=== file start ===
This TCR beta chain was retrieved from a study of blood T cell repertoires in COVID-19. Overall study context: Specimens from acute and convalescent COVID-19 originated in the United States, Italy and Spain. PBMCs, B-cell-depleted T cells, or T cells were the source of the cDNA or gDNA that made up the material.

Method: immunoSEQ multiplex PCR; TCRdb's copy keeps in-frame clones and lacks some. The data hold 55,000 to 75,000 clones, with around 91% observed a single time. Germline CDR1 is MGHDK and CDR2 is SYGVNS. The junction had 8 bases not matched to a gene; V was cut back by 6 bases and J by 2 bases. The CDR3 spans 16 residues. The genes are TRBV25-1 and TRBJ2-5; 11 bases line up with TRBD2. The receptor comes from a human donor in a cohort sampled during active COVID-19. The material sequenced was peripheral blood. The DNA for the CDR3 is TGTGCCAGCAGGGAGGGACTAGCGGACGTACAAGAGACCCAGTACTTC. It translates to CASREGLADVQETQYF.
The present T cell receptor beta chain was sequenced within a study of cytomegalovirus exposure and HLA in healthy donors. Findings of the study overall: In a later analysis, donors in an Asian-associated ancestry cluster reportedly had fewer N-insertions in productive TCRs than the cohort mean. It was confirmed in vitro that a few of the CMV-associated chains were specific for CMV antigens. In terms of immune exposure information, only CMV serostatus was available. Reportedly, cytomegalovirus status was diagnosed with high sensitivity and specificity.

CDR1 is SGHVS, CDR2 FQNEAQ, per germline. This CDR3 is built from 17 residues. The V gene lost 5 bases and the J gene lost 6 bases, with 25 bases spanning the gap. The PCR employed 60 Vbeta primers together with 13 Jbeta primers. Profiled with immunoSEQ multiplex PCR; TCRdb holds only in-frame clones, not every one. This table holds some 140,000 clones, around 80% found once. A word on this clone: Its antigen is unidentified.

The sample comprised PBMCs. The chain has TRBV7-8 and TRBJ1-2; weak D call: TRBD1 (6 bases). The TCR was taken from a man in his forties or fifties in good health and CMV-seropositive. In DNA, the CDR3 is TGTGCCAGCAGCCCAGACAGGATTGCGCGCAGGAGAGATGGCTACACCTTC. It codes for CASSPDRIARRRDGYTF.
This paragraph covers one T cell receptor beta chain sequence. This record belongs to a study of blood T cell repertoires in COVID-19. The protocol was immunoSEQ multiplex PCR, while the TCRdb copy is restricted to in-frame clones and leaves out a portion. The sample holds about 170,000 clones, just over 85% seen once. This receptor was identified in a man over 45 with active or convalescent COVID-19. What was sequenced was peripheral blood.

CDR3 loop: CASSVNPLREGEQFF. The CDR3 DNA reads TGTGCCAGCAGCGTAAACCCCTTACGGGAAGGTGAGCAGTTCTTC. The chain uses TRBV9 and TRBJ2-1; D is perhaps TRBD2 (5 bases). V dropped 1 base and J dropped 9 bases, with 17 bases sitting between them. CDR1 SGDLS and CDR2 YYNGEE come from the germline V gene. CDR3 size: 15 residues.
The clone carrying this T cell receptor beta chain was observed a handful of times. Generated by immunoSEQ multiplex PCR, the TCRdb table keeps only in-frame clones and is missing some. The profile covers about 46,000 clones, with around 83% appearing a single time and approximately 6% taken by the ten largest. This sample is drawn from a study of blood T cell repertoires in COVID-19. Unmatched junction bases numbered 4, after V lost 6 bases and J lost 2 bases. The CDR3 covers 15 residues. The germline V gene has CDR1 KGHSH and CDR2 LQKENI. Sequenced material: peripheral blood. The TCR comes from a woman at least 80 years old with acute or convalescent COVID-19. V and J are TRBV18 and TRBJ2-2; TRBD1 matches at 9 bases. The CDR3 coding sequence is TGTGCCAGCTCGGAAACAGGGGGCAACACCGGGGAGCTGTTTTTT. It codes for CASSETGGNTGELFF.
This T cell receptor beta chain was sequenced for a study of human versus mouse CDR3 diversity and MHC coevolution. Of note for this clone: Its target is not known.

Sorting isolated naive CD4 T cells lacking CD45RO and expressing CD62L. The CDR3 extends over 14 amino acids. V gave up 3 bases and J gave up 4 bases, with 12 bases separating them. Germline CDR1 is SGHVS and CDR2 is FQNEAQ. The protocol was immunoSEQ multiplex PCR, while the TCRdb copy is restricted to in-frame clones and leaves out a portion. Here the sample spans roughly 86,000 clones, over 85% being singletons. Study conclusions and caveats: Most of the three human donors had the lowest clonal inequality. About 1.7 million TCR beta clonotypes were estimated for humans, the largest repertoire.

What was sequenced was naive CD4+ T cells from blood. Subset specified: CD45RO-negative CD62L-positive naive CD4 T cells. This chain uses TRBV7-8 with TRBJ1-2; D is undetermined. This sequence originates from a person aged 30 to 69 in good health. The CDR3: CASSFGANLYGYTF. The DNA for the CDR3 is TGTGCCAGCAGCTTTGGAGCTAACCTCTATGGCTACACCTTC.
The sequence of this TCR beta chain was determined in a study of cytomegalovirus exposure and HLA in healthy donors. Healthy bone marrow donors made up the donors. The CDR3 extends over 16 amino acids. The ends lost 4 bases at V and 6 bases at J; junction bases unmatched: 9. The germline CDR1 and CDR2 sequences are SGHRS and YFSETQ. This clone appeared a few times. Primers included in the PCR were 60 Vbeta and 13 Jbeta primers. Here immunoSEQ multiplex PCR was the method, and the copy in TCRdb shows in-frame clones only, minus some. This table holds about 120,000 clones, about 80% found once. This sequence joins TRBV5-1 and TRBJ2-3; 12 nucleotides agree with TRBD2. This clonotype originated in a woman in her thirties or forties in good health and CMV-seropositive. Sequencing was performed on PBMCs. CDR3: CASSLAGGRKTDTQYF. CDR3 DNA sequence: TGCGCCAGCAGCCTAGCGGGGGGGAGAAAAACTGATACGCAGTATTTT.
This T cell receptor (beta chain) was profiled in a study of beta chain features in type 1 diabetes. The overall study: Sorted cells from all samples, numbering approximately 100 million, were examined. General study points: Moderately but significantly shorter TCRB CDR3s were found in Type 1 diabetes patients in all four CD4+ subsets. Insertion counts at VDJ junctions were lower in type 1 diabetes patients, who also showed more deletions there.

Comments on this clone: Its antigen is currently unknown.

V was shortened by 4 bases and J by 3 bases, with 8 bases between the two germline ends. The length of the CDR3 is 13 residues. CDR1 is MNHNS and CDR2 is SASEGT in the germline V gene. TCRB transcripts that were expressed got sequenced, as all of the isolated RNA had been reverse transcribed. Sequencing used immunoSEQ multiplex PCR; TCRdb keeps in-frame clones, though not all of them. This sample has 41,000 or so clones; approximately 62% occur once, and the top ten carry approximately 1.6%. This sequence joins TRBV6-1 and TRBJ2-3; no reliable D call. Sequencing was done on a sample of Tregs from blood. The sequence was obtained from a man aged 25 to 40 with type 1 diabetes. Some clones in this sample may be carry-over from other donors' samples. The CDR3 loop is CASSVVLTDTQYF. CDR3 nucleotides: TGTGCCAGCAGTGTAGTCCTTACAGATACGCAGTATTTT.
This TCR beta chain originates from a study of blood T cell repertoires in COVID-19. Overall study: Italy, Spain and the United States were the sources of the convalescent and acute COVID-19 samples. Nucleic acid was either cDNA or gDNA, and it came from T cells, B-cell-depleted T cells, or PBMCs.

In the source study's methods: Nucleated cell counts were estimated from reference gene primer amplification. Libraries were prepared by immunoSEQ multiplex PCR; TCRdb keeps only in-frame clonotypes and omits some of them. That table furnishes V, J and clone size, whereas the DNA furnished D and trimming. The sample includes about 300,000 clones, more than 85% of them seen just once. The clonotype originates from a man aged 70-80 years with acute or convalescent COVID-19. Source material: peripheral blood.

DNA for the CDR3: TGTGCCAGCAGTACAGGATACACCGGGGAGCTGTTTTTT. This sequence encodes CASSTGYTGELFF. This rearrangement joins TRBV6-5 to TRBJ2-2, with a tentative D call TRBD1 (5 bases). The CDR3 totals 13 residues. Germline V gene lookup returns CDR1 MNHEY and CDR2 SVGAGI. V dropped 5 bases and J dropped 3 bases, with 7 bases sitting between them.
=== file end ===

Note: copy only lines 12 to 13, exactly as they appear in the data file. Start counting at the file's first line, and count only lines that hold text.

The sequence of this TCR beta chain was determined in a study of cytomegalovirus exposure and HLA in healthy donors. Healthy bone marrow donors made up the donors. The CDR3 extends over 16 amino acids. The ends lost 4 bases at V and 6 bases at J; junction bases unmatched: 9. The germline CDR1 and CDR2 sequences are SGHRS and YFSETQ. This clone appeared a few times. Primers included in the PCR were 60 Vbeta and 13 Jbeta primers. Here immunoSEQ multiplex PCR was the method, and the copy in TCRdb shows in-frame clones only, minus some. This table holds about 120,000 clones, about 80% found once. This sequence joins TRBV5-1 and TRBJ2-3; 12 nucleotides agree with TRBD2. This clonotype originated in a woman in her thirties or forties in good health and CMV-seropositive. Sequencing was performed on PBMCs. CDR3: CASSLAGGRKTDTQYF. CDR3 DNA sequence: TGCGCCAGCAGCCTAGCGGGGGGGAGAAAAACTGATACGCAGTATTTT.
This T cell receptor (beta chain) was profiled in a study of beta chain features in type 1 diabetes. The overall study: Sorted cells from all samples, numbering approximately 100 million, were examined. General study points: Moderately but significantly shorter TCRB CDR3s were found in Type 1 diabetes patients in all four CD4+ subsets. Insertion counts at VDJ junctions were lower in type 1 diabetes patients, who also showed more deletions there.